House Speaker Charges Panel With Finding Ways To Boost Conn. Tourism Industry
Connecticut House Speaker Joe Aresimowicz has convened what's described as a blue ribbon panel on tourism in the state.
The panel was established as a way to give the legislature an accurate picture of the state of tourism in Connecticut, as well as offer policy recommendations aimed at boosting the industry. Aresimowicz expects the panel's scope to encompass the entire state, not just the state Capitol.
“Going around the state and doing some regional meetings and bringing in people to talk about what's important in their area, and how we can do better in the funding,” Aresimowicz told the panel at its first meeting. “Can we come up with streams of funding that are self-sufficient and that we are no longer subject to the political whims of Hartford?”
Tourism is a big business in Connecticut. According to a 2016 tourism study, the industry brings in nearly $15 billion in sales, contributing $1.7 billion in tax revenue and accounting for about 83,000 jobs in the state.
Members of the newly convened panel also said tourism is good investment, claiming that for every dollar invested in tourism, eight dollars are returned to the state. But in the first meeting, it became clear that state investment in tourism, or lack thereof, will be a big issue for the new panel.
“You know a part of the frustration on my part is that it seems like we spend so much time and effort getting the few dollars that we have,” said panel chair Don DeVivo. “That effort could be spent developing tourism and actually getting the word out and doing something positive rather than just trying to fight for our survival and money.”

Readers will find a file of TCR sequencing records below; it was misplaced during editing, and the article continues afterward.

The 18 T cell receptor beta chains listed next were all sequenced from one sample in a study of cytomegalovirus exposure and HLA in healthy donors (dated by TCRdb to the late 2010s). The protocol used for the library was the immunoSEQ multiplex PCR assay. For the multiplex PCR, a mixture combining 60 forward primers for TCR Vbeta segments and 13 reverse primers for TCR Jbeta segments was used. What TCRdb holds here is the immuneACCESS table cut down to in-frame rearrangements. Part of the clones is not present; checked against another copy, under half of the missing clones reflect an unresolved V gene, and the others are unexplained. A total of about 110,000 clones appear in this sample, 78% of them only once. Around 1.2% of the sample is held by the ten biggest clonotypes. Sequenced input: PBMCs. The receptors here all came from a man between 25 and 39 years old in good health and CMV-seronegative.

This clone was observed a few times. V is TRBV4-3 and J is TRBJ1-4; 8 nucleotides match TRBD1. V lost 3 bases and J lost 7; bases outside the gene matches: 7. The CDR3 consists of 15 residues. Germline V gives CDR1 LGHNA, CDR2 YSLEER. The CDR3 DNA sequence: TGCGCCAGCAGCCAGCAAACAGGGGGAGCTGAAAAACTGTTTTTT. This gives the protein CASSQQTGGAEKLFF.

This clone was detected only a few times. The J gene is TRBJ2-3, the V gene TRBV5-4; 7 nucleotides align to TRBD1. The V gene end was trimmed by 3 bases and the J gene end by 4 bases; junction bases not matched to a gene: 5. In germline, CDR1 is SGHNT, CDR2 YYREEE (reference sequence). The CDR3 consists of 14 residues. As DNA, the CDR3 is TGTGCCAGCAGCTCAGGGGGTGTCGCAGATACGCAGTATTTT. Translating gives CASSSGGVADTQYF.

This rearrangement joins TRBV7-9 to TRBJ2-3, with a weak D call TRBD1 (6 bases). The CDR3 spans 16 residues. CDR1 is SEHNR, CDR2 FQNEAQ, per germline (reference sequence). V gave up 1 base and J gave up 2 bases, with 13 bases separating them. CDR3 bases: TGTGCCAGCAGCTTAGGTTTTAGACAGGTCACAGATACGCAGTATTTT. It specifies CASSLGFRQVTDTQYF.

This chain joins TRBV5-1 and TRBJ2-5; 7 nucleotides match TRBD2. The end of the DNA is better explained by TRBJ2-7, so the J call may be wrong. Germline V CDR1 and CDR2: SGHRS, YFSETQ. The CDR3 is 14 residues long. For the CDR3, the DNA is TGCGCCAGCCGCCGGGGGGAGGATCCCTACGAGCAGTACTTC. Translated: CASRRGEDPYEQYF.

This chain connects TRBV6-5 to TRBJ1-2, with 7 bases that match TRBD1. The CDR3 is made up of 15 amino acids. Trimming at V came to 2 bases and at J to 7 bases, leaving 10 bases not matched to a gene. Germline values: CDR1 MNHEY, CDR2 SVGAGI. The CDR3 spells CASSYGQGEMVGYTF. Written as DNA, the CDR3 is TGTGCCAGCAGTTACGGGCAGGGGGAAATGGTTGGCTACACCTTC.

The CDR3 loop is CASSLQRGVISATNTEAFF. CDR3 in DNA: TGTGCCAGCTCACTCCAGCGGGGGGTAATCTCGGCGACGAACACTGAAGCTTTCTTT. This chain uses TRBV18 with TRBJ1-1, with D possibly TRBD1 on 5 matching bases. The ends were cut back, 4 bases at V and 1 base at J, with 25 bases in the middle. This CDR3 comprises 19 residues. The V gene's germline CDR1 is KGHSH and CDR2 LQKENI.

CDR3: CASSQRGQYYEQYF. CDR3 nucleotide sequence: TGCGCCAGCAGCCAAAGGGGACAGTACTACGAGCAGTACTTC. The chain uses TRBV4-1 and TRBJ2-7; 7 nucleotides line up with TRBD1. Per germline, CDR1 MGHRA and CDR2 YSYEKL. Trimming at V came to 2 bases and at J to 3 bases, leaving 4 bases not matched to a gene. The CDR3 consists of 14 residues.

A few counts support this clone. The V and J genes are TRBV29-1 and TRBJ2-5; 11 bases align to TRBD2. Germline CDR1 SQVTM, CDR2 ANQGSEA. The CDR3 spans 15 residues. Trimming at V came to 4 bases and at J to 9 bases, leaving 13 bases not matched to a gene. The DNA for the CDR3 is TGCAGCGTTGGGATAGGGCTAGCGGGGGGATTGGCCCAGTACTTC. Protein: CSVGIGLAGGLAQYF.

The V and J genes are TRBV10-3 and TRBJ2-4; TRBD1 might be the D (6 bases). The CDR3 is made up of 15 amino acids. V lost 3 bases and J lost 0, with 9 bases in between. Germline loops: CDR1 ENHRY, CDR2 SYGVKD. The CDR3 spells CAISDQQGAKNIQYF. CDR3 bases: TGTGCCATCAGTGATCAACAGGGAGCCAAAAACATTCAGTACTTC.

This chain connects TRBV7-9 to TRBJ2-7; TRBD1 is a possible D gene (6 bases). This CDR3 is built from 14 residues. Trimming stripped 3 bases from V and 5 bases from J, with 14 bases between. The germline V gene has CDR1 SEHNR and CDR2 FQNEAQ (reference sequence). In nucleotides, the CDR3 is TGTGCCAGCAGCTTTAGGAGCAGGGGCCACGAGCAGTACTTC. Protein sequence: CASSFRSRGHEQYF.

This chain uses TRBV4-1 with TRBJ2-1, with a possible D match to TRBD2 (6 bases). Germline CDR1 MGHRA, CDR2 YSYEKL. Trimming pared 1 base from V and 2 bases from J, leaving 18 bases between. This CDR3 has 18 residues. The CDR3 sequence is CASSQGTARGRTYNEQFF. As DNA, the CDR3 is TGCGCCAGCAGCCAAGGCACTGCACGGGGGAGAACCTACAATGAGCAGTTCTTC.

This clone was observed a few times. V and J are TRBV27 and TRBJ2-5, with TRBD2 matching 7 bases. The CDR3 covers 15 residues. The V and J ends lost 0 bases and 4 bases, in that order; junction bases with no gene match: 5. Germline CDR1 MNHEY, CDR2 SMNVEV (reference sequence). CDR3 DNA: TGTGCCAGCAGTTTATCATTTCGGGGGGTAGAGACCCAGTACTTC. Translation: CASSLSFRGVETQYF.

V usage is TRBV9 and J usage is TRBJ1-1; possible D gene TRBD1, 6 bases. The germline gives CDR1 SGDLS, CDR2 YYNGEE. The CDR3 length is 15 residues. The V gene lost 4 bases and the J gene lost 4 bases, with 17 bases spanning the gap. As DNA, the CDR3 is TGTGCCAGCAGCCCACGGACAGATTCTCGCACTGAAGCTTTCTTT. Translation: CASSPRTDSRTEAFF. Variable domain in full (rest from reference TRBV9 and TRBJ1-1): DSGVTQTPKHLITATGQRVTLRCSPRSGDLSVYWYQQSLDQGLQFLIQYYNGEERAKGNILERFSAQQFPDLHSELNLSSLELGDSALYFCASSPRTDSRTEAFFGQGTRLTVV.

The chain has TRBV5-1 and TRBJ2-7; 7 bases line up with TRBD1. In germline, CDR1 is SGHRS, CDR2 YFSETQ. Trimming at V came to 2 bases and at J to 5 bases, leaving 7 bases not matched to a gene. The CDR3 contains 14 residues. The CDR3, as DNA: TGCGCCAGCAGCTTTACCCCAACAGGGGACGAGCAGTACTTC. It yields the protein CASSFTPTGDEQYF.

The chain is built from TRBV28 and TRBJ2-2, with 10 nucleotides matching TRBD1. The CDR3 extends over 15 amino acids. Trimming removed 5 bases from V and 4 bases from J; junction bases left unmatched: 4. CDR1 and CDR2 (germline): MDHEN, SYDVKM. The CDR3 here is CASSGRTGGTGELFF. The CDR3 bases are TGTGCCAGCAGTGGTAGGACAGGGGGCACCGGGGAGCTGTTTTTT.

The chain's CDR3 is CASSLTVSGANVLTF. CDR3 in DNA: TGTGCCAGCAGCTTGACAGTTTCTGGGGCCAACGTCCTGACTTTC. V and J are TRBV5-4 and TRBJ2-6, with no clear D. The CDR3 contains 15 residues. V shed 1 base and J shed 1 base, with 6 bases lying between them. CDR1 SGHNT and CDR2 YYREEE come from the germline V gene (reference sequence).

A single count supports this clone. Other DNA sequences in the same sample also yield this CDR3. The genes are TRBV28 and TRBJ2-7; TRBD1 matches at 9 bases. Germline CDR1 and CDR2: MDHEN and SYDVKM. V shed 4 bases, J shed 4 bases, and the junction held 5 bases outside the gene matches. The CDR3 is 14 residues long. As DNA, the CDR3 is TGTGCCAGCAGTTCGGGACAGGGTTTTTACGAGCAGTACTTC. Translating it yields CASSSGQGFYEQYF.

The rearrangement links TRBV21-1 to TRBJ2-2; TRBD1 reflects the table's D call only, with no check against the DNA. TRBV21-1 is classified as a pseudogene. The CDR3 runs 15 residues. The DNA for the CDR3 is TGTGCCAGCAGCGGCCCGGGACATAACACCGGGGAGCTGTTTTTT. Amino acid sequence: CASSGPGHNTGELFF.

State spending on tourism has been erratic at best over the last decade. Former Governor Jodi Rell famously cut tourism marketing from $4.1 million to just $1. In 2012, Governor Dannel Malloy launched the $15 million "Still Revolutionary" tourism campaign, but state investment in tourism has dropped significantly since then.
Several panel members complained that $1.2 million in state funding that was supposed to be given to the three regional tourism districts in July was never received.
Aresimowicz said the final report will include the input of the many people working on behalf of tourism throughout the state, as well as the public at large. He expects the panel to have recommendations for the General Assembly by the beginning of March.
Governor-elect Ned Lamont has also made tourism a priority in his upcoming administration, forming a policy committee whose focus is on tourism, arts and culture.